My mother grew up in war torn Czechoslovakia and her family lost virtually everything they owned during the war. One of the items they owned (and managed to hold on to) was a wooden clock that they kept in their family home. It’s a Lenzkirch clock that, at the time, was the height of German design and craftsmanship. Lenzkirch, a small town in the German Black Forest region, housed a factory that produced the clocks from 1860 to 1932. While the clock’s ticking doesn’t last for days, it actually still works and has found a home on our dining room cabinet. When I wind it up, it seems quite haunting as the aging timepiece springs into action in what is I’m sure a shadow of its former self.

The scuffed back panel is no longer held together by four screws. Only one remains to hold the panel in place. Other than a small piece of wood missing from the front panel, everything else seems to be in order. Pretty extraordinary considering the estimated age of the clock. I wonder who was tampering with the clock, where the original screws went, why the clock was being tampered with and where it was when the panel was opened up?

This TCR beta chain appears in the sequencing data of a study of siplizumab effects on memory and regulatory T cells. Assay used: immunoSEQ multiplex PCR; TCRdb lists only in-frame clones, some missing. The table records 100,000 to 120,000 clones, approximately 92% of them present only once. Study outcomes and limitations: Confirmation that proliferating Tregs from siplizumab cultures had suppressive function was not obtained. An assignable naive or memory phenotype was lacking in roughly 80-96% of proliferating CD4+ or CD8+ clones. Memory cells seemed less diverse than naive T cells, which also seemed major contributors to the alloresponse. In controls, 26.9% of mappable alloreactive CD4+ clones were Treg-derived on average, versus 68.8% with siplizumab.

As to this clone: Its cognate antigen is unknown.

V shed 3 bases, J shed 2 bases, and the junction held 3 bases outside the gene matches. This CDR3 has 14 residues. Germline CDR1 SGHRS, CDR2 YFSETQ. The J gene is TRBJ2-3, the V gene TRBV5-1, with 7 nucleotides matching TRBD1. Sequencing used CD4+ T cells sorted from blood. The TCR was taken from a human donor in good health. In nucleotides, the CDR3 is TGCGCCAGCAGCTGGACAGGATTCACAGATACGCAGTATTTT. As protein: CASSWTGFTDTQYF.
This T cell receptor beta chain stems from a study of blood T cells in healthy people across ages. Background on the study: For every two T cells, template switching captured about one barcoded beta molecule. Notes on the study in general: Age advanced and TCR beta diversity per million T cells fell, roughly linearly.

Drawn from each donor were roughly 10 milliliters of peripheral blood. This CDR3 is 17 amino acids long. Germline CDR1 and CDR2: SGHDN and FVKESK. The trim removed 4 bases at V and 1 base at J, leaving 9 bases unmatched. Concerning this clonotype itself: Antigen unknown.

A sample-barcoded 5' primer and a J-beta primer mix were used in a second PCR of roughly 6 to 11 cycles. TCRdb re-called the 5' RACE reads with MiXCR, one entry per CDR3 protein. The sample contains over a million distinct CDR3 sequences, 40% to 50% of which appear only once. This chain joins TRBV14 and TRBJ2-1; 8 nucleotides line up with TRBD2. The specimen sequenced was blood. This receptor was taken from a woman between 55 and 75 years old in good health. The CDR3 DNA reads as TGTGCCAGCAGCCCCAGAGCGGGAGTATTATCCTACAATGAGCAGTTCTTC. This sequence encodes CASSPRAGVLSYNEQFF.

Although my Mom is unsure as to the exact date of the clock, she remembers seeing it even as a child. She says it was her mother who kept the clock throughout her life in Czechoslovakia, then through her time in Germany – and eventually brought it with her to Canada where she kept it until her death in 1994. Looking at the timeline, my Mom figures it probably dates back to the 1920’s and, considering its importance to my grandmother, was most likely a wedding gift. Unfortunately with my grandmother no longer with us, we will most certainly never know the truth. All of which adds to the eternal story and mystique surrounding this unique and endearing family artifact.